FOR IMMEDIATE RELEASE
NFB-NEWSLINE® Celebrates the Sioux City Journal
Newspaper is Accessible to the Blind
Des Moines, Iowa (May 2, 2012): The National Federation of the Blind of Iowa (NFBI) announced today that on May 8, NFB-NEWSLINE® and the Sioux City Journal will host an open house at the Sioux City Public Library, held from 10:00 a.m. –3:00 p.m. This event will showcase how people who are blind or visually impaired can have on-demand access to the Sioux City Journal over the telephone or through the Internet, 24-hours-a-day, using NFB-NEWSLINE®. NFB-NEWSLINE® is available at no cost to blind or print-disabled persons, and the open house will help people to understand how eligible persons can sign up for this valuable service. Members of the public can come to the open house, learn how blind or visually impaired people can read the newspaper without sighted assistance, and find out about other helpful "hints and tricks" related to blindness and visual impairment.
The Sioux City Journal was added to NFB-NEWSLINE® last winter. Now, whether a blind or visually impaired individual is a resident of Sioux City or not, he or she can keep up with happenings in the Sioux City community simply by using a standard touch-tone telephone.
NFB-NEWSLINE® provides over 320 newspapers, national magazines, grocery ads, TV listings, public notices, job listings, blindness-specific newsletters, and other information at no charge to its subscribers. Information is delivered through a conventional, touch-tone telephone or via the Internet, and publications can be read at any time of the day, 365 days a year. Iowa newspapers available through NFB-NEWSLINE® include: the Burlington Hawkeye, the Cedar Rapids Gazette, the Des Moines Register, the Iowa City Press Citizen, the Mason City Globe Gazette, the Quad City Times, the Waterloo Currier, and now, the Sioux City Journal.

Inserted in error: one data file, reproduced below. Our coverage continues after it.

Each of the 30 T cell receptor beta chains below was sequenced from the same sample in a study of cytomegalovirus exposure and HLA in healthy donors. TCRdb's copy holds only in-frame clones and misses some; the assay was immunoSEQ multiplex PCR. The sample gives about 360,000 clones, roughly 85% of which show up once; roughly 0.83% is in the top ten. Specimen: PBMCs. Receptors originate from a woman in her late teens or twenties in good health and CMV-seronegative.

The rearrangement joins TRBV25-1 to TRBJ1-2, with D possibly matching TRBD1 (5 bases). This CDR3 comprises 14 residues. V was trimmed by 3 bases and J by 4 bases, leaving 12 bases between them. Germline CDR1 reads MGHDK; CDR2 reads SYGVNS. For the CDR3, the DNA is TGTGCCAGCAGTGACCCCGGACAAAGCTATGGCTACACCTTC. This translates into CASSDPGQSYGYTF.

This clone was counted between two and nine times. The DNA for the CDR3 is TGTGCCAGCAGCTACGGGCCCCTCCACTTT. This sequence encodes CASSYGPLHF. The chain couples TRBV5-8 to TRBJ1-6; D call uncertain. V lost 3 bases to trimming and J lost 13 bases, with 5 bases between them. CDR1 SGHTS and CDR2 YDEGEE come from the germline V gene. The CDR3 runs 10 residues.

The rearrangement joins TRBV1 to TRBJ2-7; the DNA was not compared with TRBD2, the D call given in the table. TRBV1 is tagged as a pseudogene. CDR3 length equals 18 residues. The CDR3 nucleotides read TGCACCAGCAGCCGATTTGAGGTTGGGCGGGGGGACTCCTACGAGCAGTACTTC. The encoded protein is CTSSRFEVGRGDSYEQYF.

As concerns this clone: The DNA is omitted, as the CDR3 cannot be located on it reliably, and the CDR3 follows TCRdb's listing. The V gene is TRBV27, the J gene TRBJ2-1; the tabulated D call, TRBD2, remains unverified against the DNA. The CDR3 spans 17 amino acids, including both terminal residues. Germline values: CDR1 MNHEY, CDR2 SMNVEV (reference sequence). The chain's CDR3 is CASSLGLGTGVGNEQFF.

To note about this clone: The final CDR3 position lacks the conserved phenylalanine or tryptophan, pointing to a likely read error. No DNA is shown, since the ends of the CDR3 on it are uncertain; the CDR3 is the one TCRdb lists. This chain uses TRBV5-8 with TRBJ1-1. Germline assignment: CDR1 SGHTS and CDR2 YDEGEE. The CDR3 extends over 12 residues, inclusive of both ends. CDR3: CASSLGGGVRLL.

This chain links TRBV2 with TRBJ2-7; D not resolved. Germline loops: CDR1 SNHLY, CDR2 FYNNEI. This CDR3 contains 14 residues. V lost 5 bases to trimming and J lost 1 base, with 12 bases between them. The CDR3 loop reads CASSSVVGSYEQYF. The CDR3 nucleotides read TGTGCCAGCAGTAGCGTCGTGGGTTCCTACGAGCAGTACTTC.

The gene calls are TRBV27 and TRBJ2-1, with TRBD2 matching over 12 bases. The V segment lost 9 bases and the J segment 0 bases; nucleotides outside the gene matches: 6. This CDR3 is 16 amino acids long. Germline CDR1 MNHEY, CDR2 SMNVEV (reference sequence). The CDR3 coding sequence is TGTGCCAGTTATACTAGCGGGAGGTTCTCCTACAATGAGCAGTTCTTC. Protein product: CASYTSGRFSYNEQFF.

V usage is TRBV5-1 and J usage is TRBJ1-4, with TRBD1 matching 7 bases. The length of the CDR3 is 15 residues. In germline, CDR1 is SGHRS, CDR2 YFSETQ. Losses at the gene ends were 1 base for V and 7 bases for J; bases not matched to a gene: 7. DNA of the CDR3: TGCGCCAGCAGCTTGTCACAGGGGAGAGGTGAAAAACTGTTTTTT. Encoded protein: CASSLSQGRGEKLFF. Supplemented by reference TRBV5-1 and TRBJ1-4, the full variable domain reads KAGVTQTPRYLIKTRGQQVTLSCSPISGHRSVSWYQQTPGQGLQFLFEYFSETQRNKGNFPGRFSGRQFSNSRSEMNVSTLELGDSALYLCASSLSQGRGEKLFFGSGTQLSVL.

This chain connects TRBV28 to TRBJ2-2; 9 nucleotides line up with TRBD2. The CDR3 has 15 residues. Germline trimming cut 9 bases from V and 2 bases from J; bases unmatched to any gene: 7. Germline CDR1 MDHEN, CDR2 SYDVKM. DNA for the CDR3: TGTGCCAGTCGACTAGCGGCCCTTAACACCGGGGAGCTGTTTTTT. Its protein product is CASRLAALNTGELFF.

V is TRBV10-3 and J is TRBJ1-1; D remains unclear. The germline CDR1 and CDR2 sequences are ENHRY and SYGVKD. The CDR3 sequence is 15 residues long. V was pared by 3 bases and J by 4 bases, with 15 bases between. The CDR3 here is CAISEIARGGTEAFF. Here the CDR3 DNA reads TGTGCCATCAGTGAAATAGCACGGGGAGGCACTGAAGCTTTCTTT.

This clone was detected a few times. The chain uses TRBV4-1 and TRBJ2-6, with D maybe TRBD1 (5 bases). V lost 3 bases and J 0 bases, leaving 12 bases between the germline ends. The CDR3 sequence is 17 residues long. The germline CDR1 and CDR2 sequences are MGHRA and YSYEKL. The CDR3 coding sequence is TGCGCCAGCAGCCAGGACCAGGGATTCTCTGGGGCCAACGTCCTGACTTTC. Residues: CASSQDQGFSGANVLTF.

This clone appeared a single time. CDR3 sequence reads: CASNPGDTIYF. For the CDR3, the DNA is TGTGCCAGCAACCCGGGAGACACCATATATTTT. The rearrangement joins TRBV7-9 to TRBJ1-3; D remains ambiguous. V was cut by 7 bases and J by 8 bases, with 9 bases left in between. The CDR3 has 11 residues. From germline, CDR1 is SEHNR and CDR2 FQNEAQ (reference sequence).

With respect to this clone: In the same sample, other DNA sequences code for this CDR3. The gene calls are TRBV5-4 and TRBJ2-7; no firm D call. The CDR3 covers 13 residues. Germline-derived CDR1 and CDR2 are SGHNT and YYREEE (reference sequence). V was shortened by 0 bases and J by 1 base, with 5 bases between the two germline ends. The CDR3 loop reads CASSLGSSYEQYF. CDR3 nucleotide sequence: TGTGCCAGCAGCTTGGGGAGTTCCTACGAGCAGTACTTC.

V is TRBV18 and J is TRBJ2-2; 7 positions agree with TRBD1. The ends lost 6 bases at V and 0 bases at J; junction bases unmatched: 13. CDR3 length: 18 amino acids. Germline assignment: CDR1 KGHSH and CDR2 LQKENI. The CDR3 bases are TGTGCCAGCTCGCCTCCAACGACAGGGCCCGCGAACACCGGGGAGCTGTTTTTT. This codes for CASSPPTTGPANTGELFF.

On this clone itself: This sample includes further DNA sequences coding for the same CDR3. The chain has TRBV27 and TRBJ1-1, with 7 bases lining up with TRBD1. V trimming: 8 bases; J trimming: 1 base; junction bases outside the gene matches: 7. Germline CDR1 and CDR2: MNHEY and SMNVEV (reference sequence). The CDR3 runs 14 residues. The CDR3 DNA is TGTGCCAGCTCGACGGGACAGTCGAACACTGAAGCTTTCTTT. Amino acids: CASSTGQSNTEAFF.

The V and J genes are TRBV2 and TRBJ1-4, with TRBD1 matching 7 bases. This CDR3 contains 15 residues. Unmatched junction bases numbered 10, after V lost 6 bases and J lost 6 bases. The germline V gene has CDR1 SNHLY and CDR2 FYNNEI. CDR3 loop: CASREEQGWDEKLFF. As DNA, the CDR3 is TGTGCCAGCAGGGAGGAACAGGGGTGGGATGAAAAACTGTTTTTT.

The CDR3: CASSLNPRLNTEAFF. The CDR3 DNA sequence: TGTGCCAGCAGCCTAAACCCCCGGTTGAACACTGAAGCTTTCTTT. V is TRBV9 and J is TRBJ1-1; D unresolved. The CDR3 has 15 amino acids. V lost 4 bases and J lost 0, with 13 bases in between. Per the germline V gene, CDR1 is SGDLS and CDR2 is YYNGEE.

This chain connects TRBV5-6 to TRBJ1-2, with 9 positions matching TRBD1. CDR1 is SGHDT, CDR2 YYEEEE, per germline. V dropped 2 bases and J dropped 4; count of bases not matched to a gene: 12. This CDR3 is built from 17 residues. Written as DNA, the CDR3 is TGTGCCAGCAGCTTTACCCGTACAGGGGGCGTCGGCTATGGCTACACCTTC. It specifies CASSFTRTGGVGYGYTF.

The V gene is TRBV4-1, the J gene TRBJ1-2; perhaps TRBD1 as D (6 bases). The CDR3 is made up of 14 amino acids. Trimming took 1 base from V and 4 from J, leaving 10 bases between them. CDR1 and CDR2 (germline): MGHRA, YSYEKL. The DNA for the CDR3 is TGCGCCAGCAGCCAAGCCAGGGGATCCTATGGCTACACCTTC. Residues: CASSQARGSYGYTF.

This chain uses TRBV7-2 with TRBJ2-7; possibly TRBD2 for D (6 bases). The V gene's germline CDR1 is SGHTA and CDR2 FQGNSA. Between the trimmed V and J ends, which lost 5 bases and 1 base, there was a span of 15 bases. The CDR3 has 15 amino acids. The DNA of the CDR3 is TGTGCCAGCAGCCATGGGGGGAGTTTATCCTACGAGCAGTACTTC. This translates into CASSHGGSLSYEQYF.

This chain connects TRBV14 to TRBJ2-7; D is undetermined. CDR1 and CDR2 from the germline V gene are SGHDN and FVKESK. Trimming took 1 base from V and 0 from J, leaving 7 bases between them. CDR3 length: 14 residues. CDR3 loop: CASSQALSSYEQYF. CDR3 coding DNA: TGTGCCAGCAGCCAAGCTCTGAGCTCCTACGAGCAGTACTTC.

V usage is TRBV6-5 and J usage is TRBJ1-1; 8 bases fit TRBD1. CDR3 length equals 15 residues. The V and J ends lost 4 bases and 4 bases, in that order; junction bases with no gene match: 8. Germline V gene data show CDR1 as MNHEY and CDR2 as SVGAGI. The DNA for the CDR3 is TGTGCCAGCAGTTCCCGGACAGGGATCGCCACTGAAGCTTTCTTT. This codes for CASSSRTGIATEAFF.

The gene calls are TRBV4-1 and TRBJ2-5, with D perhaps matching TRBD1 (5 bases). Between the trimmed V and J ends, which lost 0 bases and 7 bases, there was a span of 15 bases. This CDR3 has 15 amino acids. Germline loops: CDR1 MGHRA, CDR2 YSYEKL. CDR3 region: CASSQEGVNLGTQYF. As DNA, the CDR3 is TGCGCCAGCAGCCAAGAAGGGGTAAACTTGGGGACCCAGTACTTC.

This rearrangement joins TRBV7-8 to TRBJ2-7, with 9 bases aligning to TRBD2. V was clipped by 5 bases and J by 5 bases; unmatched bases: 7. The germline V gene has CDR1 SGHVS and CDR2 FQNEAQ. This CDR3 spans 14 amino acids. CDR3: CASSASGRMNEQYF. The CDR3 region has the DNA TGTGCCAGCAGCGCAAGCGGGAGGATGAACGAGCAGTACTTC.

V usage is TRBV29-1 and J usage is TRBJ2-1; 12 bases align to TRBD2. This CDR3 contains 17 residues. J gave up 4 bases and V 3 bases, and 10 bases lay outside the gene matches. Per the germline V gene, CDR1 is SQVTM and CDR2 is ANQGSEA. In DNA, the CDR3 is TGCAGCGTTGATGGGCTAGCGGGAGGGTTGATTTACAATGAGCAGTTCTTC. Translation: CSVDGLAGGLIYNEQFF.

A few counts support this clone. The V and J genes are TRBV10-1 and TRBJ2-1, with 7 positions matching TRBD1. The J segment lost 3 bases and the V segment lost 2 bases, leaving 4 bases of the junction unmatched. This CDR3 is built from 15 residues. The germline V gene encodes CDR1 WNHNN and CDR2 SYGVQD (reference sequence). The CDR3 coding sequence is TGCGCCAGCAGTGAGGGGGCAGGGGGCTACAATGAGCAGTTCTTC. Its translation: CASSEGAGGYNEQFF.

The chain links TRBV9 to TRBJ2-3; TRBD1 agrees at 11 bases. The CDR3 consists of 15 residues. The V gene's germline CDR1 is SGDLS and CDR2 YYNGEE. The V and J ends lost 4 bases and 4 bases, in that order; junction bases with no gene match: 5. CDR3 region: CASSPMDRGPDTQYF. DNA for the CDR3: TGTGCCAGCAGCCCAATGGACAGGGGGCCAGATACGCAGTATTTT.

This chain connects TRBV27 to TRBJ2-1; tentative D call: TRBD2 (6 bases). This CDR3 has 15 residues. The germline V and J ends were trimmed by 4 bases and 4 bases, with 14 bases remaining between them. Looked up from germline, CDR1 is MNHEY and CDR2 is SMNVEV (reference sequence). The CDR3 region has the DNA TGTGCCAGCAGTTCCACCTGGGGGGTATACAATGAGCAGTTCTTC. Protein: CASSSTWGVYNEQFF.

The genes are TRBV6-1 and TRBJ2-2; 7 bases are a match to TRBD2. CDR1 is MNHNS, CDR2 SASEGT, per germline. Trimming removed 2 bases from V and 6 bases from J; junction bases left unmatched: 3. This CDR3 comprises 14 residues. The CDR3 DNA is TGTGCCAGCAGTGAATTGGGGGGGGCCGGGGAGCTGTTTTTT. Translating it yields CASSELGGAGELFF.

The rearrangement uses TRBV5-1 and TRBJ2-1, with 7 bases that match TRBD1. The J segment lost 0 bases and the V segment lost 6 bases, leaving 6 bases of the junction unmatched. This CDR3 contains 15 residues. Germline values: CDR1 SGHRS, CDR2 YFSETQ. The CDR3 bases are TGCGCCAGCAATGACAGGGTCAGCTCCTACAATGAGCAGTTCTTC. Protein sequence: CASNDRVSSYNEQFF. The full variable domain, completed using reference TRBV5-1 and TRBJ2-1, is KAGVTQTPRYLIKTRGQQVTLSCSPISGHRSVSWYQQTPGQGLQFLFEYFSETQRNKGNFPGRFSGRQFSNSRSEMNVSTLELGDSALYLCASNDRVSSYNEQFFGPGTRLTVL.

Peggy Chong, NFB-NEWSLINE® coordinator in Iowa, said that in addition to important news items, NFB-NEWSLINE® also provides helpful information to people who may have recently lost their sight. "Sometimes," Chong said, "knowing about a simple nonvisual technique or strategy can help a person who is new to blindness decide that he or she can still be a productive member of the community and that life is still worth living."
"Over twenty years ago, this country passed the Americans with Disabilities Act (ADA)," said Michael Barber, President, National Federation of the Blind of Iowa. "While it did make it easier for the blind to use elevators, it did not help us to read the daily newspaper, which continues to be a huge source of information for all Americans. So in 1995, the blind of America took matters into their own hands and developed what is now known as NFB-NEWSLINE®, a service which, today, offers blind individuals access to more newspapers and other information than that enjoyed by most Americans.”
Regarding the Sioux City Journal, Barber said that he was extremely pleased with the Journal's enthusiastic cooperation with and willingness to be a part of NFB-NEWSLINE®. He expressed the hope that sharing our simple tips and tricks with people who attend the May 8 event will help the public—including folks who might be newly-blind—to understand that blind people are just normal individuals who cannot see. "That would make my day!" Barber added.